Congress and the president this week will be working out the final details of a comprehensive housing finance bill intended to stabilize U.S. housing and financial markets. One key component of the plan is inclusion of Community Development Block Grant funding to help communities purchase and renovate foreclosed and abandoned homes. These grants, proposed by the Center for American Progress and Enterprise Community Partners in its January 2008 Great American Dream Neighborhood Stabilization, or GARDNS Plan, are designed to turn around communities that have been devastated by the foreclosure crisis.
Here is a by-the-numbers look at the state of play of this key legislation, and the importance of this funding for Community Development Block Grants to communities struggling with foreclosures:
$3.9 billion: Amount made available to CDBG program by the Senate version of the bill.
84-12: Voteby which the Senate passed The Foreclosure Prevention Act of 2008 on Friday.
120,000: Number of properties the Center for American Progress estimates would be purchased and rehabilitated if the Senate’s language becomes law.
1,180: Number of state and local government units to which the Department of Housing and Urban Development already provides some type of CDBG funding.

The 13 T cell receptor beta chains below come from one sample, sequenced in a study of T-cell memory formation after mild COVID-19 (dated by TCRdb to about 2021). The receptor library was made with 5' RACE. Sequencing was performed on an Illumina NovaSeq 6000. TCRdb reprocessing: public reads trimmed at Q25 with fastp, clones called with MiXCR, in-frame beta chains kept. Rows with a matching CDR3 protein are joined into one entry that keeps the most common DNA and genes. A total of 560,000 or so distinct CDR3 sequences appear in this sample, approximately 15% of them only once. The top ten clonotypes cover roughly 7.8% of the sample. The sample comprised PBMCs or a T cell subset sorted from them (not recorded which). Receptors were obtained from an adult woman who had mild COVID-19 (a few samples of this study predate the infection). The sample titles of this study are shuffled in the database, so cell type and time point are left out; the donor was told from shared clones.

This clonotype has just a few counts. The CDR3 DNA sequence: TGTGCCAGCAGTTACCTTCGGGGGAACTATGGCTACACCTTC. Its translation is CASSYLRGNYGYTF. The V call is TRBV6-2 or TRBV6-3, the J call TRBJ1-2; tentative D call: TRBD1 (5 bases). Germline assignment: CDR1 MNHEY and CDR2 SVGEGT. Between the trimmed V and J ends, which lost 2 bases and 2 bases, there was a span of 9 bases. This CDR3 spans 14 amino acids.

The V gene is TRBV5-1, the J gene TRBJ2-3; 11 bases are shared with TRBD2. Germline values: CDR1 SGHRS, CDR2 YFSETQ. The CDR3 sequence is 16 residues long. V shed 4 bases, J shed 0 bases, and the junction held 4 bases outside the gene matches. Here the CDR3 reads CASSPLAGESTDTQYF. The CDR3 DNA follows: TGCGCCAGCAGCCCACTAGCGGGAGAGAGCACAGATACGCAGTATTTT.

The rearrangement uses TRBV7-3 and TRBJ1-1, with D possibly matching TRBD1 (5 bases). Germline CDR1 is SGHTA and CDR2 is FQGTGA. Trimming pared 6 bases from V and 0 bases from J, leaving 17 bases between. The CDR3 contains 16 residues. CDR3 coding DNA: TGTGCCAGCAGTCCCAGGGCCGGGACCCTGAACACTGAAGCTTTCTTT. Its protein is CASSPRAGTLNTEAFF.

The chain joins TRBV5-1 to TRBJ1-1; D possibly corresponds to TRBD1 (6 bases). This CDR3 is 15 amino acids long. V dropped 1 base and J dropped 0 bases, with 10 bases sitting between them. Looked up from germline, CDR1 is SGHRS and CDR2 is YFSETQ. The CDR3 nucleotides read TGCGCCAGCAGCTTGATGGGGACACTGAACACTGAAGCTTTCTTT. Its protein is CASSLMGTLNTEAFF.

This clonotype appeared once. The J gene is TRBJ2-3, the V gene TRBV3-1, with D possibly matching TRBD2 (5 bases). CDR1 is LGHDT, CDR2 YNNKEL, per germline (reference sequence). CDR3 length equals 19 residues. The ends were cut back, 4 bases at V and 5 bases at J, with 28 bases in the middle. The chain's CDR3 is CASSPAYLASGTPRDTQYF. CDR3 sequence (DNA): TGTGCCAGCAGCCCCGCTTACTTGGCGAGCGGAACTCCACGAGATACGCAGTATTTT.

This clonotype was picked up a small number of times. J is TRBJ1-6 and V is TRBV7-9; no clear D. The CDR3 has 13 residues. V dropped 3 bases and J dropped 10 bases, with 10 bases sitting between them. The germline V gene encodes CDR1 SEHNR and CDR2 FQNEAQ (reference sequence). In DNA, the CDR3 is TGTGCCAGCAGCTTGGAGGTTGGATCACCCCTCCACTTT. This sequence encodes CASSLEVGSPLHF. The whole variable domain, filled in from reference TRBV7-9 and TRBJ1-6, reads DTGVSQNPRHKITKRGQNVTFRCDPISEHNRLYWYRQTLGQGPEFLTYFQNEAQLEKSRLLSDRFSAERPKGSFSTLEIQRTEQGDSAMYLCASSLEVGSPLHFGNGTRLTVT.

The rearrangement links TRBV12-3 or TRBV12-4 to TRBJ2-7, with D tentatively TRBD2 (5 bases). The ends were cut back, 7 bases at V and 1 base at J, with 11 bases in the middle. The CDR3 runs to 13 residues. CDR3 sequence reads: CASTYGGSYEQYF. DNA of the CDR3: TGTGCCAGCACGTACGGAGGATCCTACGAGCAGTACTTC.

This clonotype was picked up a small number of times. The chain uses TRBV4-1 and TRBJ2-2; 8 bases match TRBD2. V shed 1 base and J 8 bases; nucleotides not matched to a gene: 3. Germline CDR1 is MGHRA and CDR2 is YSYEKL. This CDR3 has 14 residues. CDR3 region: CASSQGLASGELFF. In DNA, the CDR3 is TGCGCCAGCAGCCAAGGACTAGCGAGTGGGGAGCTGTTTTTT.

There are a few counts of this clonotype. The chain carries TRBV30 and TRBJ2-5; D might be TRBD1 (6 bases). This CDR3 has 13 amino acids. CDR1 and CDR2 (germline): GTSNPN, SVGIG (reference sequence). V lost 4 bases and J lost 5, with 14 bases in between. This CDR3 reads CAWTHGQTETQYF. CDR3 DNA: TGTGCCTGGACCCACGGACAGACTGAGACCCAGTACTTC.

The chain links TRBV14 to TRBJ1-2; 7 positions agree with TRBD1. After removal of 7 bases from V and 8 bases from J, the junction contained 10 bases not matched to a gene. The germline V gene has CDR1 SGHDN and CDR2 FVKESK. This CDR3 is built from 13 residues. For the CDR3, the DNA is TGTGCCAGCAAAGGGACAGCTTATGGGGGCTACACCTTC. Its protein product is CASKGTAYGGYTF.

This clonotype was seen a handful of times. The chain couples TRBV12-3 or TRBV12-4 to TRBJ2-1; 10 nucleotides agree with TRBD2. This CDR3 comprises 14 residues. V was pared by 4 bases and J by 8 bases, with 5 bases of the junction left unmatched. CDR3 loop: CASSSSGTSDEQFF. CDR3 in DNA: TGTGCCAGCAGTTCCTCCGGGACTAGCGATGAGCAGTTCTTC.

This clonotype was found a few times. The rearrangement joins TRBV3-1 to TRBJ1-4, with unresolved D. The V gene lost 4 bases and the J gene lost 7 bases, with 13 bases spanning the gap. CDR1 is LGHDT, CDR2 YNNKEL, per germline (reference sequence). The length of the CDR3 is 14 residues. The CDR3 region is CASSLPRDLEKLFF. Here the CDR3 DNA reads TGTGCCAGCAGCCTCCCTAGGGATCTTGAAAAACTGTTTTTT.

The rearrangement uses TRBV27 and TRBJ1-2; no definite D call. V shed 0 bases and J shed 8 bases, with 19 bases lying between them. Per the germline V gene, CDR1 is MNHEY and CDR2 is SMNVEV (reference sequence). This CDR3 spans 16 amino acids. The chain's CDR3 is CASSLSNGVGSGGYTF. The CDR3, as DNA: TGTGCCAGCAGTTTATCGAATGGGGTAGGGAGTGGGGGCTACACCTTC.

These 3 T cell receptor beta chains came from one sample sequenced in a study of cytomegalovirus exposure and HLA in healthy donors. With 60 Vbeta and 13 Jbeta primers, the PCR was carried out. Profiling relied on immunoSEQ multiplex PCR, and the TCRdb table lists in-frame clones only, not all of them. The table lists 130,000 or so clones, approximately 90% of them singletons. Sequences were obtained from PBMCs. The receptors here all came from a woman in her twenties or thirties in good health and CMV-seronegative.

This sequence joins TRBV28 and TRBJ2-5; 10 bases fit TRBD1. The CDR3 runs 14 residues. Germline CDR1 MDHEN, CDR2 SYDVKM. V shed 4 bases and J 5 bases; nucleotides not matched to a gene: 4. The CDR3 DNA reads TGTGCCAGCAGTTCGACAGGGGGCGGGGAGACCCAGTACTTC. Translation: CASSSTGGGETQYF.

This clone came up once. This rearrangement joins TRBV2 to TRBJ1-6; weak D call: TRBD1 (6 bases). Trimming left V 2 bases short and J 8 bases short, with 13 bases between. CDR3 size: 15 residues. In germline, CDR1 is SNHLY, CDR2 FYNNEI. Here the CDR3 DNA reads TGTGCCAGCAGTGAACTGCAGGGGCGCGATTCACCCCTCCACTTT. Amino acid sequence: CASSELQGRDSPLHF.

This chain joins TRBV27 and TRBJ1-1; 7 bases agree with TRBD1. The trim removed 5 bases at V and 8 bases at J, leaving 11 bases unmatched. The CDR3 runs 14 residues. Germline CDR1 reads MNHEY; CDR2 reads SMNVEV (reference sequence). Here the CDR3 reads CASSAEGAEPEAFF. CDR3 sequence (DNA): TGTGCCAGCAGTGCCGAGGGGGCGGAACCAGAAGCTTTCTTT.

Local governments could use the grants to purchase, renovate, and resell foreclosed homes, and then use the proceeds from these sales to repeat the process. These grants would help reverse the current downward spiral in which foreclosed homes fall into disrepair, reduce neighborhood property values, drain municipal resources, and encourage more foreclosures.
88,195: Total number of foreclosures in June 2006
164,644: Total number of foreclosures in June 2007
252,363: Total number of foreclosures in June 2008
13,194: Number of foreclosure filings in Ohio in June 2008.
1 in 72: Houses receiving a foreclosure filing in Stockton, California.
11: Rank of Denver among metro areas with the highest foreclosure rates per household.
Approving Community Development Block Grants would spur the economy. By funding renovations, the grants would stimulate the construction industry, which has been hit hard by the fact that people are purchasing fewer new homes:
857,000: Number of new, single-family homes sold in May 2007 (seasonally adjusted annual rate).
512,000: Number of new, single-family homes sold in May 2008 (seasonally adjusted annual rate).
80,000:Number of full-time equivalent jobs expected to be created by the purchase and renovation of foreclosed homes through CDBGs.
$8.6 billion: Amount of economic activity which would be generated by these activities
The foreclosure crisis is a result of policy failure at the federal level, but the results are hitting home in hundreds of localities in dozens of states. Foreclosures are a serious drain on local resources, as municipalities must cover rising costs ranging from trash removal, grass cutting, and boarding up vacant properties to more serious problems of vandalism, increased property and personal crime rates, and arson. The Community Development Block Grants would help local governments cope with the crisis:
$1.2 billion: Costs associated with foreclosed properties that local governments would avoid if the CDBGs are enacted.
$200 million: Minimum property tax revenue from the renovation and resale of foreclosed properties made possible by the grants.